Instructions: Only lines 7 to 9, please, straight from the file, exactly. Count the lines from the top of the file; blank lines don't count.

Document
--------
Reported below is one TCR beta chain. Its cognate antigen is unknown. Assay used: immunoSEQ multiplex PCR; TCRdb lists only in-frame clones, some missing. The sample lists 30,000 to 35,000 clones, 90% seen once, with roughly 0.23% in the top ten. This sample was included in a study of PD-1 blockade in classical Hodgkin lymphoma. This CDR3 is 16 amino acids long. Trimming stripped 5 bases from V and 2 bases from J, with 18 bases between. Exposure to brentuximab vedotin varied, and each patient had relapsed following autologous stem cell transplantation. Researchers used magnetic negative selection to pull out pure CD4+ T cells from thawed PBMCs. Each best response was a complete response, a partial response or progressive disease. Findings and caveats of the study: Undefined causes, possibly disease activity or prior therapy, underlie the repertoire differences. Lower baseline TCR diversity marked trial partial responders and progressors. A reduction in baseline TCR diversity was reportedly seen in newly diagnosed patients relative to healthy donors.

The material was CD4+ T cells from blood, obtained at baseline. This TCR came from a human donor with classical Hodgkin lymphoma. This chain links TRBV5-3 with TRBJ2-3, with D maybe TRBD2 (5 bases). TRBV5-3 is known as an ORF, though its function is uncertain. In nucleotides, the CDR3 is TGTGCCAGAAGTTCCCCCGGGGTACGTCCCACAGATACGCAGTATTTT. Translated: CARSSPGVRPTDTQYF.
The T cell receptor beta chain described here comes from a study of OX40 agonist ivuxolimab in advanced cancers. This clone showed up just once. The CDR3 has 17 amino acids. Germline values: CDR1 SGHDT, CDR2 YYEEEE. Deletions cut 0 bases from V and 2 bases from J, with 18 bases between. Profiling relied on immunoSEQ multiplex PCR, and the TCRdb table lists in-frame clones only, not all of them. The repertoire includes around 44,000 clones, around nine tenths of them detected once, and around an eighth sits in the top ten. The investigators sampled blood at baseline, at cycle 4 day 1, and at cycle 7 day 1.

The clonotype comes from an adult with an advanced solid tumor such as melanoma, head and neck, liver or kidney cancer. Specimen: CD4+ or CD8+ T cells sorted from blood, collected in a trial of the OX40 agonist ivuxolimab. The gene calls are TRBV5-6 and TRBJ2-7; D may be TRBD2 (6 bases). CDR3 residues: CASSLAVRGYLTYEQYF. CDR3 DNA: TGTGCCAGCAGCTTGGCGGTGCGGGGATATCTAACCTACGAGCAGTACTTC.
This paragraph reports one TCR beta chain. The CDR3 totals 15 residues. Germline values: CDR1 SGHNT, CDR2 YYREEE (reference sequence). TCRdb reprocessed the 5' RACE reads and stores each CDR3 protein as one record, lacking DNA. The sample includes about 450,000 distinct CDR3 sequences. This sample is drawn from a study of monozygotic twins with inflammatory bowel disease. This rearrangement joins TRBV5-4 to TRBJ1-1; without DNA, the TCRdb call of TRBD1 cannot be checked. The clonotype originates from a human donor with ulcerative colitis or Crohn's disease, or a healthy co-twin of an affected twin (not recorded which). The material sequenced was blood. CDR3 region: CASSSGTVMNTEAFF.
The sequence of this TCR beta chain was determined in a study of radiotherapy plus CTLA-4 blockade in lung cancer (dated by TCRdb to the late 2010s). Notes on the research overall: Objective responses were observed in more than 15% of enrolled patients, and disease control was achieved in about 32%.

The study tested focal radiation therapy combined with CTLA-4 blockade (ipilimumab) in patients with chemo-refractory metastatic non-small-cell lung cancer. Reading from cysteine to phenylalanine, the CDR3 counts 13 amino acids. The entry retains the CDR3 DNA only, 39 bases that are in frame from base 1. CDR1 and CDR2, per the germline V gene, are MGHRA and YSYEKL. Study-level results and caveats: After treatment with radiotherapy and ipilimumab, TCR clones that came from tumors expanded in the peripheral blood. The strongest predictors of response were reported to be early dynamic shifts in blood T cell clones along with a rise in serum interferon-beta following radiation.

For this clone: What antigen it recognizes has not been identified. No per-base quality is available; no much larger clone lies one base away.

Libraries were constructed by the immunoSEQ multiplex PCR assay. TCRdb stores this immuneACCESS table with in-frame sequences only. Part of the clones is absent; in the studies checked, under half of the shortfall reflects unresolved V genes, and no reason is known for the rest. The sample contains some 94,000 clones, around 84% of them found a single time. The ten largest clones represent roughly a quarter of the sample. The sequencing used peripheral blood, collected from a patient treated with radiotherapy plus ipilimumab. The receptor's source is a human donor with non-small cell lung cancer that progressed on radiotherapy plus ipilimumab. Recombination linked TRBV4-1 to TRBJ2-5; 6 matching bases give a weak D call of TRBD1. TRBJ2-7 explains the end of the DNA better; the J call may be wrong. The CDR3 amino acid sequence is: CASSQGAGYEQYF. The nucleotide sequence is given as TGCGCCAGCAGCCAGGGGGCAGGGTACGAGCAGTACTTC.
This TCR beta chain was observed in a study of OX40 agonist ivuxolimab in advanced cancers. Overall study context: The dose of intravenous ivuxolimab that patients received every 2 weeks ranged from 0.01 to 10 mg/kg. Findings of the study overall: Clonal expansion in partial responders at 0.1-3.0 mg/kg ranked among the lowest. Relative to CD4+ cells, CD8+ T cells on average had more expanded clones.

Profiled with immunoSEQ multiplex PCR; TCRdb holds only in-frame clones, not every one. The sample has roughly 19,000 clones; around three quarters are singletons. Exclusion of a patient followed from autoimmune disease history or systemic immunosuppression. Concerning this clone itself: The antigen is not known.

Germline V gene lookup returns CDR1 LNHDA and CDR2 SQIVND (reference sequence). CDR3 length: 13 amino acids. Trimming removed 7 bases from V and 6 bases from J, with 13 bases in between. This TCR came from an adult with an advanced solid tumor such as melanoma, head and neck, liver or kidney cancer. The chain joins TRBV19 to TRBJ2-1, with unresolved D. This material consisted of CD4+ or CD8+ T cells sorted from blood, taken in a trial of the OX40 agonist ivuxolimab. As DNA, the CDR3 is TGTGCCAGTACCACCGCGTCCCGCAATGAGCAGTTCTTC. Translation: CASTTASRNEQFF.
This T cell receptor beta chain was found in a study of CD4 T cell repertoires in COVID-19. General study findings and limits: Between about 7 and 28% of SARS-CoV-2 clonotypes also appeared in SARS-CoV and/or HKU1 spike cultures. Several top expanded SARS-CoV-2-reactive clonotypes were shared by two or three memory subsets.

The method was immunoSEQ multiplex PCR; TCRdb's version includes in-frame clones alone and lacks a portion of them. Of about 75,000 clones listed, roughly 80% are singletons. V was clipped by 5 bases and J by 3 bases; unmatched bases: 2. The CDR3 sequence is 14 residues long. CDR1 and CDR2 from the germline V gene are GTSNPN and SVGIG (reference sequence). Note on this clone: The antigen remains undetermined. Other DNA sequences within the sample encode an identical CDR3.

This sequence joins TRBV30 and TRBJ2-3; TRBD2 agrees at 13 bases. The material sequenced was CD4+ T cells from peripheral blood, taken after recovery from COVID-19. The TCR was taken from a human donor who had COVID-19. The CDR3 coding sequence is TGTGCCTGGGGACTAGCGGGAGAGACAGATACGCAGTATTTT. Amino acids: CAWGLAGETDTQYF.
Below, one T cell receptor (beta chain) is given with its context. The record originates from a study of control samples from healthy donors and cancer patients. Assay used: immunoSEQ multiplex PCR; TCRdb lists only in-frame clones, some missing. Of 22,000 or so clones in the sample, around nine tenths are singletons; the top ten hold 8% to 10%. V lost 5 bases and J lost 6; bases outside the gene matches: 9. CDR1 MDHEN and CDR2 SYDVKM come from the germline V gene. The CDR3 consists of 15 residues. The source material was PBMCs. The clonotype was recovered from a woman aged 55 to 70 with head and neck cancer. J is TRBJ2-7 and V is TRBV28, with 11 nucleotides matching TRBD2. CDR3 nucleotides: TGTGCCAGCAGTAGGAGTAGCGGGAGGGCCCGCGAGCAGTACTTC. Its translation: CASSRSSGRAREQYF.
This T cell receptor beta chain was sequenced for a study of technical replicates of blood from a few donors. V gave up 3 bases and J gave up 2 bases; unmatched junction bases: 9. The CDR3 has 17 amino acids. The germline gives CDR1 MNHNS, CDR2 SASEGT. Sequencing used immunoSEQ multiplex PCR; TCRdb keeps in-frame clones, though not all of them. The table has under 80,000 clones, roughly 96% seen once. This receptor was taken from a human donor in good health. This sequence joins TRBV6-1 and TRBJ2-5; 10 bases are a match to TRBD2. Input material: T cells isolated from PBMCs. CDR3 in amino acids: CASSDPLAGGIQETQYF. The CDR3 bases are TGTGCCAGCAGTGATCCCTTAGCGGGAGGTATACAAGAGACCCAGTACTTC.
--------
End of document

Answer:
The study tested focal radiation therapy combined with CTLA-4 blockade (ipilimumab) in patients with chemo-refractory metastatic non-small-cell lung cancer. Reading from cysteine to phenylalanine, the CDR3 counts 13 amino acids. The entry retains the CDR3 DNA only, 39 bases that are in frame from base 1. CDR1 and CDR2, per the germline V gene, are MGHRA and YSYEKL. Study-level results and caveats: After treatment with radiotherapy and ipilimumab, TCR clones that came from tumors expanded in the peripheral blood. The strongest predictors of response were reported to be early dynamic shifts in blood T cell clones along with a rise in serum interferon-beta following radiation.

For this clone: What antigen it recognizes has not been identified. No per-base quality is available; no much larger clone lies one base away.

Libraries were constructed by the immunoSEQ multiplex PCR assay. TCRdb stores this immuneACCESS table with in-frame sequences only. Part of the clones is absent; in the studies checked, under half of the shortfall reflects unresolved V genes, and no reason is known for the rest. The sample contains some 94,000 clones, around 84% of them found a single time. The ten largest clones represent roughly a quarter of the sample. The sequencing used peripheral blood, collected from a patient treated with radiotherapy plus ipilimumab. The receptor's source is a human donor with non-small cell lung cancer that progressed on radiotherapy plus ipilimumab. Recombination linked TRBV4-1 to TRBJ2-5; 6 matching bases give a weak D call of TRBD1. TRBJ2-7 explains the end of the DNA better; the J call may be wrong. The CDR3 amino acid sequence is: CASSQGAGYEQYF. The nucleotide sequence is given as TGCGCCAGCAGCCAGGGGGCAGGGTACGAGCAGTACTTC.